The European Space Agency (ESA) has signed a deal which will see the first ever active mission to remove debris from space.
The ESA has signed an €86 million contract with an industrial team led by Swiss start-up ClearSpace to purchase the first removal of an item of space debris from orbit. The contract has been seen as the first step in the creation of a commercial space industry with corporate investors set to been found to part fund what is to become a unique service.
In 2025, ClearSpace will launch the first active debris removal mission, ClearSpace-1, which will rendezvous, capture and take down for re-entry the upper part of a Vespa (Vega Secondary Payload Adapter) used with Europe’s Vega launcher. The object was left in a ‘gradual disposal’ orbit (altitude of approximately 801 km by 664 km), complying with space debris mitigation regulations, following the second flight of Vega back in 2013.
Paying for such a service contract rather than directly procuring and running the entire mission represents a new way for ESA to do business – intended as the first step in establishing a new commercial sector in space.
Along with part-purchasing this initial mission – ClearSpace itself will be raising the remainder of the mission cost through commercial investors – ESA is also contributing key technologies for flight, developed as part of the agency’s Clean Space initiative through its Active Debris Removal/In-Orbit Servicing project, ADRIOS.
These include advanced guidance, navigation and control systems and vision-based AI, allowing the chaser satellite to close safely on the target on an autonomous basis, as well as robotic arms to achieve capture.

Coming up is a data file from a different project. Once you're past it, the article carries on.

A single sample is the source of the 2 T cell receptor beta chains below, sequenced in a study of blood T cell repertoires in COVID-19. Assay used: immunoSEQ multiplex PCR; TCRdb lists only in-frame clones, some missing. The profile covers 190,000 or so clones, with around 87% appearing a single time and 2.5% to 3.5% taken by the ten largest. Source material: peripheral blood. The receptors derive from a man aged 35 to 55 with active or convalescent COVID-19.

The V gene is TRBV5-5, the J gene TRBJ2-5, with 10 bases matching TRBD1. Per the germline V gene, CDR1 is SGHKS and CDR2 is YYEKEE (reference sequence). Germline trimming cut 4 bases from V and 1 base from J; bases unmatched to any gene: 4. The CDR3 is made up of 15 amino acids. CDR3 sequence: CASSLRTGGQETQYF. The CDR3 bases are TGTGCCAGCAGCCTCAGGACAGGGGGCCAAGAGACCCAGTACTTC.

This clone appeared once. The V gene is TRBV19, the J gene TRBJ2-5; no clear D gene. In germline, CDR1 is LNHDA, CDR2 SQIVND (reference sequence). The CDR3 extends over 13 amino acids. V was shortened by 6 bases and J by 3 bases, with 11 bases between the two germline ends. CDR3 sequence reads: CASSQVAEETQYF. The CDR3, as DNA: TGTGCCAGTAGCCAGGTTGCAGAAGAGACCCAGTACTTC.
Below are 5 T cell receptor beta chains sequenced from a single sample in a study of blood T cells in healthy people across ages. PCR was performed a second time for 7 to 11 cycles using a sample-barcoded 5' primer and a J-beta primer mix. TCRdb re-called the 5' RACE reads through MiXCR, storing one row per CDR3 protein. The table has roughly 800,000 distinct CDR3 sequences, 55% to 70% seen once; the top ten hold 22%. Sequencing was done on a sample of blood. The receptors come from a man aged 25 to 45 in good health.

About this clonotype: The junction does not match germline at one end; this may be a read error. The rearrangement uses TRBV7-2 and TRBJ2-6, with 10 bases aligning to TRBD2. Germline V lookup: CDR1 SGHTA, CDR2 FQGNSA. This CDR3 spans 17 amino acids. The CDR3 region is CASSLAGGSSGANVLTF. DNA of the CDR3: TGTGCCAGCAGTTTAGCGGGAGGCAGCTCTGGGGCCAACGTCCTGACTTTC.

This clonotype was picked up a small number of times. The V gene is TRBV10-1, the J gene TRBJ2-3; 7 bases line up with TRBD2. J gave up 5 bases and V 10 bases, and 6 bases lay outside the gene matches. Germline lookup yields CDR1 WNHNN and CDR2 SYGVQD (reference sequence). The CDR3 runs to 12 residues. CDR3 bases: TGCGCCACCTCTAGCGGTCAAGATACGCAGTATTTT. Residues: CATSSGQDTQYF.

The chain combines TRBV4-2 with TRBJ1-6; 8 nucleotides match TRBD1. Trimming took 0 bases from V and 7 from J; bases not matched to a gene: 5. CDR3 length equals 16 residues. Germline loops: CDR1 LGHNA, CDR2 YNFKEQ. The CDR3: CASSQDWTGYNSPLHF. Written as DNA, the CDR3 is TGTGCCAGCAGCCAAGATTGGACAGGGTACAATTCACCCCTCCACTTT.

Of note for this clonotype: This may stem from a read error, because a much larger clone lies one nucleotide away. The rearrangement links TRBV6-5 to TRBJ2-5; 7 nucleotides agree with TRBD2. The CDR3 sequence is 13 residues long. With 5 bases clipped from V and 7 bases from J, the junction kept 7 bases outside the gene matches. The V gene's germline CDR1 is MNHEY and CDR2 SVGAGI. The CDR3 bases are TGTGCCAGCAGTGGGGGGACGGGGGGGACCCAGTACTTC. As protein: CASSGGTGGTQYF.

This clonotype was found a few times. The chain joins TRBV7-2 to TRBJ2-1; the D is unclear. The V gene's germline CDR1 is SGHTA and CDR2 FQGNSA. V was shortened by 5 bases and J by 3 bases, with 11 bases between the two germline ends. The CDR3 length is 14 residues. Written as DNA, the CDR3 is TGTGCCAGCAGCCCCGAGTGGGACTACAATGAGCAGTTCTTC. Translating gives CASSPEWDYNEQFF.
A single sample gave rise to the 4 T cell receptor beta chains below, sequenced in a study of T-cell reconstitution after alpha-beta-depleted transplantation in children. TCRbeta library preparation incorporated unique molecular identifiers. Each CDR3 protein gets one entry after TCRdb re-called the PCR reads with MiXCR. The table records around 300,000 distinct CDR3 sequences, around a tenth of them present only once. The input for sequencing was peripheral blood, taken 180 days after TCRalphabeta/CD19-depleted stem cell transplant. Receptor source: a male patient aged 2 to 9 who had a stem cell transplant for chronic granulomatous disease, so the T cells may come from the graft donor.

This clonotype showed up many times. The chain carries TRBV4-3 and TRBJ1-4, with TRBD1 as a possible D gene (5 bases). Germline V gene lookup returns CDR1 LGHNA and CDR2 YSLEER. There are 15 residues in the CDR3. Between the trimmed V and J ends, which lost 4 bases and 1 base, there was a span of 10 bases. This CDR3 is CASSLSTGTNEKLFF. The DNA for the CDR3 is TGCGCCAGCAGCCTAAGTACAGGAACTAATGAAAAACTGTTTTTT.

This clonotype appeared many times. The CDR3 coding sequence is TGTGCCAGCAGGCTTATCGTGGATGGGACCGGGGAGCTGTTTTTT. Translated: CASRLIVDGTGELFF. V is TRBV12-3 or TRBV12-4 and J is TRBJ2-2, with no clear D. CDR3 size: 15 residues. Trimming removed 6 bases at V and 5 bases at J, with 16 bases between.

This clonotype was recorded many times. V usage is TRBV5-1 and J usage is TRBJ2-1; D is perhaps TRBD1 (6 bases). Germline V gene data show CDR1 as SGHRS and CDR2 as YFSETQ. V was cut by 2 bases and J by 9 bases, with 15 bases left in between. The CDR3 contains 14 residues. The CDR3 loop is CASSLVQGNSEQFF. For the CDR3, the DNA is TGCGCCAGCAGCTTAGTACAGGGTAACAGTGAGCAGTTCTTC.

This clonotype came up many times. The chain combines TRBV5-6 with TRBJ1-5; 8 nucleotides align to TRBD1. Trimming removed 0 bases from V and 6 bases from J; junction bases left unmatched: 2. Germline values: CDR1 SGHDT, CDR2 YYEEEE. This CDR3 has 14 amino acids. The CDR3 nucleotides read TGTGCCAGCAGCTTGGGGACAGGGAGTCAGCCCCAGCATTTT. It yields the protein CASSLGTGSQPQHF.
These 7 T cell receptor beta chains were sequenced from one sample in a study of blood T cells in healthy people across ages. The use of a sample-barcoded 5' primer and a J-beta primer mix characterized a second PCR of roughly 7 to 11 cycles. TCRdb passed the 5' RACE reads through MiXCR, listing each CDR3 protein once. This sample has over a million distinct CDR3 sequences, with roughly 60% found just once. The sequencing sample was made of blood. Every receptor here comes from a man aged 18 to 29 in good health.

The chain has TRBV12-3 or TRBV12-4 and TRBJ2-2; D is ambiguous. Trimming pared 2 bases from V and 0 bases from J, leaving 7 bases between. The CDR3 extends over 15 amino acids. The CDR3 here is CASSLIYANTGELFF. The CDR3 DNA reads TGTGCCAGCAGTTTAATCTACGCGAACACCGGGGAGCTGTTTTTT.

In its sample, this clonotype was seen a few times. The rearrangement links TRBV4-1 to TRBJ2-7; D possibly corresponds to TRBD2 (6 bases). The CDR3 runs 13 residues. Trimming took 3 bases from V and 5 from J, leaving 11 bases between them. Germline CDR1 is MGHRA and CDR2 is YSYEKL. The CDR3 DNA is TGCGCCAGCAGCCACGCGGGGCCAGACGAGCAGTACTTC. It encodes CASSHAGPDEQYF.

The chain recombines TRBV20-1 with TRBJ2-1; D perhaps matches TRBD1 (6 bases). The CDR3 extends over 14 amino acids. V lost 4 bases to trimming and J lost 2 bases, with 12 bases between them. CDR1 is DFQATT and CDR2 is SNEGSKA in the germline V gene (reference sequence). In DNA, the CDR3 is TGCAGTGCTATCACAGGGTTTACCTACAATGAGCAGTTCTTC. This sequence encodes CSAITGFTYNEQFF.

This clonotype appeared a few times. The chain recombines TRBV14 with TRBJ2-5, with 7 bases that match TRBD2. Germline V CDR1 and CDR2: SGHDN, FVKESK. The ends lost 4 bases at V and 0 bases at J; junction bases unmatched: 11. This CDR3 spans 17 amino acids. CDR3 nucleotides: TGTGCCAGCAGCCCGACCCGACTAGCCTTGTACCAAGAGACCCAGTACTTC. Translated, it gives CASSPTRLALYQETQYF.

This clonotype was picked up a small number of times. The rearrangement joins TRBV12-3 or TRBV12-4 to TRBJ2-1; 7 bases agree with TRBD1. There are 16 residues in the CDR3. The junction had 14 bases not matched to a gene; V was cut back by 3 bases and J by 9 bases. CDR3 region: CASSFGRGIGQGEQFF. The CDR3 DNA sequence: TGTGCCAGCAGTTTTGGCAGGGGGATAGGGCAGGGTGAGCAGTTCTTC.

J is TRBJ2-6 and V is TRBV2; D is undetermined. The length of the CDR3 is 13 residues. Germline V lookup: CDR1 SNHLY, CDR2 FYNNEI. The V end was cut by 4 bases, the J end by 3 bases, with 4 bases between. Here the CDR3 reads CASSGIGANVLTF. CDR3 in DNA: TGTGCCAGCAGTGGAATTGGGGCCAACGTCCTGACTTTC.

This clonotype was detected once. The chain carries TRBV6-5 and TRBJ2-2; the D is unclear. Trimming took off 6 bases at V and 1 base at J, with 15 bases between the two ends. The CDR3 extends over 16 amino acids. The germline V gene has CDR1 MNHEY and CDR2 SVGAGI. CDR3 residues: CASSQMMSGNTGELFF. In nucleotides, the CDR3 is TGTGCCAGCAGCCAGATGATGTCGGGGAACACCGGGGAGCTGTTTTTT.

Luisa Innocenti, Head of ESA’s Clean Space Office, adds, “The plan is that this pioneering capture forms the foundation of a recurring business case, not just for debris removal by responsible space actors around the globe, but also for in-orbit servicing: these same technologies will also enable in-orbit refuelling and servicing of satellites, extending their working life. Eventually, we envisage this trend extending into in-orbit assembly, manufacturing and recycling.”
ESA Director General Jan Wörner said the new project is a real first given the need for the world to address the growing pollution in space.
“Think of all of the orbital captures that have occurred up until this point and they have all taken place with cooperative, fully controlled target objects,” He said. “With space debris, by definition no such control is possible: instead the objects are adrift, often tumbling randomly.
“So, this first capture and disposal of an uncooperative space object represents an extremely challenging achievement. But with overall satellite numbers set to grow rapidly in the coming decade, regular removals are becoming essential to keep debris levels under control, to prevent a cascade of collisions that threaten to make the debris problem much worse.”
Luc Piguet, founder and CEO of ClearSpace added: “At orbital velocities, even a screw can hit with explosive force, which cannot be shielded against by mission designers; instead the threat needs to be managed through the active removal of debris items.
“Our ‘tow truck’ design will be available to clear key orbits of debris that might otherwise make them unusable for future missions, eliminating the growing risks and liabilities for their owners, and benefitting the space industry as a whole. Our goal is to build affordable and sustainable in-orbit services.”
Martin Vetterli, President of the Swiss Federal Institute of Technology EPFL, said: “Pollution is a huge challenge, not only on Earth, but also in space. EPFL has been working on debris deorbiting for almost 10 years. That our spin-off ClearSpace has been called by ESA for its first clean-up mission is a source of great pride and we are looking forward to see Vespa turned into a shooting star as a key milestone to make space sustainable in the future.”
With a mass of 112 kg, ClearSpace-1’s Vespa target is close in size to a small satellite, while its relatively simple shape and sturdy construction make it a suitable first goal, before progressing to larger, more challenging captures by follow-up missions – eventually including multi-object capture.
The ClearSpace-1 mission will initially be launched into a lower 500 km orbit for commissioning and critical tests, before being raised to the target orbit for rendezvous and capture using a quartet of robotic arms, flying under ESA supervision. The combined ‘space robot’ chaser plus the Vespa target will then be deorbited to burn up in the atmosphere.